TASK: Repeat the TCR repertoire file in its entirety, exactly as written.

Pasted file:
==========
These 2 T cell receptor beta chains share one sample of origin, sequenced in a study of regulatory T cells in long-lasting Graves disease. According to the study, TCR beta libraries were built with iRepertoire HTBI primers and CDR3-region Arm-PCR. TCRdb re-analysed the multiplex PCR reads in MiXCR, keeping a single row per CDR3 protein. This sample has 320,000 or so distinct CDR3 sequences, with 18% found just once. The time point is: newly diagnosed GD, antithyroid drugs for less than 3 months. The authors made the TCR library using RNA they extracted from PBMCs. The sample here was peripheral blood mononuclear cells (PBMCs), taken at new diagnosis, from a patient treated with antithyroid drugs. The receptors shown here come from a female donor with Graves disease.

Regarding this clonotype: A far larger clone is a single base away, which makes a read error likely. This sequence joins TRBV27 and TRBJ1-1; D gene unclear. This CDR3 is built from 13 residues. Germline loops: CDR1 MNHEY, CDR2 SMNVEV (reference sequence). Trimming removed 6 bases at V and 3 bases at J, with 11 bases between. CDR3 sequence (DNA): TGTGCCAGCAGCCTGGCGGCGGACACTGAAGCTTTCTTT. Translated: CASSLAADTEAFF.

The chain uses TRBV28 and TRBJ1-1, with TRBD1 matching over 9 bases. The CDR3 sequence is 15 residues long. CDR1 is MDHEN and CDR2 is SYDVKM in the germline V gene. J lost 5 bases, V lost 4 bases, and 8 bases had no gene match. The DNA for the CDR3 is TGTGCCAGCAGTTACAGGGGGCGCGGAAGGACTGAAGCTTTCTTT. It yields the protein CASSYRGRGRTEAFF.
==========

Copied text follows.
These 2 T cell receptor beta chains share one sample of origin, sequenced in a study of regulatory T cells in long-lasting Graves disease. According to the study, TCR beta libraries were built with iRepertoire HTBI primers and CDR3-region Arm-PCR. TCRdb re-analysed the multiplex PCR reads in MiXCR, keeping a single row per CDR3 protein. This sample has 320,000 or so distinct CDR3 sequences, with 18% found just once. The time point is: newly diagnosed GD, antithyroid drugs for less than 3 months. The authors made the TCR library using RNA they extracted from PBMCs. The sample here was peripheral blood mononuclear cells (PBMCs), taken at new diagnosis, from a patient treated with antithyroid drugs. The receptors shown here come from a female donor with Graves disease.

Regarding this clonotype: A far larger clone is a single base away, which makes a read error likely. This sequence joins TRBV27 and TRBJ1-1; D gene unclear. This CDR3 is built from 13 residues. Germline loops: CDR1 MNHEY, CDR2 SMNVEV (reference sequence). Trimming removed 6 bases at V and 3 bases at J, with 11 bases between. CDR3 sequence (DNA): TGTGCCAGCAGCCTGGCGGCGGACACTGAAGCTTTCTTT. Translated: CASSLAADTEAFF.

The chain uses TRBV28 and TRBJ1-1, with TRBD1 matching over 9 bases. The CDR3 sequence is 15 residues long. CDR1 is MDHEN and CDR2 is SYDVKM in the germline V gene. J lost 5 bases, V lost 4 bases, and 8 bases had no gene match. The DNA for the CDR3 is TGTGCCAGCAGTTACAGGGGGCGCGGAAGGACTGAAGCTTTCTTT. It yields the protein CASSYRGRGRTEAFF.